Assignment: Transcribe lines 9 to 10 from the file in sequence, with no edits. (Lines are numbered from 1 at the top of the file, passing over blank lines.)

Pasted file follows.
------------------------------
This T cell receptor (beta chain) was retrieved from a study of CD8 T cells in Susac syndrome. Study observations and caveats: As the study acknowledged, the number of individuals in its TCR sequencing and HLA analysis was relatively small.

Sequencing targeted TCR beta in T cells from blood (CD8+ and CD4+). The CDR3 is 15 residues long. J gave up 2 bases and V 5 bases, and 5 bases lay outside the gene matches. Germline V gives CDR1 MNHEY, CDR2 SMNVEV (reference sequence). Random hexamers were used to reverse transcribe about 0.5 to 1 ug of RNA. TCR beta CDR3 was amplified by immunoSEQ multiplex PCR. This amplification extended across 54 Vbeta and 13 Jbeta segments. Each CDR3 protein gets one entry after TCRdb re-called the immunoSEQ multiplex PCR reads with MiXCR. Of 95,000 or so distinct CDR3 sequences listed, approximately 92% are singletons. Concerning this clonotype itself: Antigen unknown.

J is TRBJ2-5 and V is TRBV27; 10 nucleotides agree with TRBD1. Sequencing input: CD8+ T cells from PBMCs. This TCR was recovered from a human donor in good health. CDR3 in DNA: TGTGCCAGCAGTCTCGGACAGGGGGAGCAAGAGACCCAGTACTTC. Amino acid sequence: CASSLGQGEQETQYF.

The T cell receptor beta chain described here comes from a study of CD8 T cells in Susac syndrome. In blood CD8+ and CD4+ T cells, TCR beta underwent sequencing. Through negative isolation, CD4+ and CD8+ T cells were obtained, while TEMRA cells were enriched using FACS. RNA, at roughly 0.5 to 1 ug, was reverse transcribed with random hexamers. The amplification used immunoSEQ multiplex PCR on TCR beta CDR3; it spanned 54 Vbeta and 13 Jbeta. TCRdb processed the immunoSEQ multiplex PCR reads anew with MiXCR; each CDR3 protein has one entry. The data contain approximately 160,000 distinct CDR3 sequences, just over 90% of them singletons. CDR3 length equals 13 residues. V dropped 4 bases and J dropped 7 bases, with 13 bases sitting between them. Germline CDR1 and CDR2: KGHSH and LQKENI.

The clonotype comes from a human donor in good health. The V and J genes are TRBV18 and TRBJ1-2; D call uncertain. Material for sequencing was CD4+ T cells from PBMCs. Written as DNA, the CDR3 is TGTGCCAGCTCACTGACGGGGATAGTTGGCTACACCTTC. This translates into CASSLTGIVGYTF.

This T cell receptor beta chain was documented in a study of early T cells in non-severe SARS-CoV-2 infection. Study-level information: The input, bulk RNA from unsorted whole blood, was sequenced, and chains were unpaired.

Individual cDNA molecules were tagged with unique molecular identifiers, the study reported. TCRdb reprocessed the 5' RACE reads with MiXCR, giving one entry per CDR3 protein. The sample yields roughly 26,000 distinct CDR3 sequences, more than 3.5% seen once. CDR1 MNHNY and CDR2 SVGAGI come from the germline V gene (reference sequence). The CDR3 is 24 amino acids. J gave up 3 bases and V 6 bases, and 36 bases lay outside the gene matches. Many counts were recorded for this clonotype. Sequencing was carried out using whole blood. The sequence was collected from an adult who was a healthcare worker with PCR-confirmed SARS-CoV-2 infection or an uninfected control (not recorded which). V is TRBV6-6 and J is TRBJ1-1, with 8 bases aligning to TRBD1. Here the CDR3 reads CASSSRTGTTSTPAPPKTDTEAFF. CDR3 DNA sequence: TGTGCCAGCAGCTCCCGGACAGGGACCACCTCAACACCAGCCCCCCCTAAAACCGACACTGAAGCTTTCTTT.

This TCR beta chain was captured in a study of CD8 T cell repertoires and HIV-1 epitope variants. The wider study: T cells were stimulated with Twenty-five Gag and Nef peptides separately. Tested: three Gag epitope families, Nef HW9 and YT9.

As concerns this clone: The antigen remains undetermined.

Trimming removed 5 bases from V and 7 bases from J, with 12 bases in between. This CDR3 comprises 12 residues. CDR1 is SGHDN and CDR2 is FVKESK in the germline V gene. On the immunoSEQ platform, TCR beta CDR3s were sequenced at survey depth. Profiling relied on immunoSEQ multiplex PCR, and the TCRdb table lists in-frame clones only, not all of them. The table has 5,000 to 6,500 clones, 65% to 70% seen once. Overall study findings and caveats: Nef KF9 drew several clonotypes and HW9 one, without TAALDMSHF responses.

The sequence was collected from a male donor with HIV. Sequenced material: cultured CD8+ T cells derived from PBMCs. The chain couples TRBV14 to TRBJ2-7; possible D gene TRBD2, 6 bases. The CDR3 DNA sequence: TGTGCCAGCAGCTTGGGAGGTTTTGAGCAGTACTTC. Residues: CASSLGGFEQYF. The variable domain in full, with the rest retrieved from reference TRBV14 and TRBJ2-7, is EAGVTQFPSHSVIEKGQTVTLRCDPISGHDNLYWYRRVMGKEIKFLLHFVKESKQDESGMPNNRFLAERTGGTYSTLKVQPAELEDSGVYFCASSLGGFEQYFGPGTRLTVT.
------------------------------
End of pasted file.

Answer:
As concerns this clone: The antigen remains undetermined.

Trimming removed 5 bases from V and 7 bases from J, with 12 bases in between. This CDR3 comprises 12 residues. CDR1 is SGHDN and CDR2 is FVKESK in the germline V gene. On the immunoSEQ platform, TCR beta CDR3s were sequenced at survey depth. Profiling relied on immunoSEQ multiplex PCR, and the TCRdb table lists in-frame clones only, not all of them. The table has 5,000 to 6,500 clones, 65% to 70% seen once. Overall study findings and caveats: Nef KF9 drew several clonotypes and HW9 one, without TAALDMSHF responses.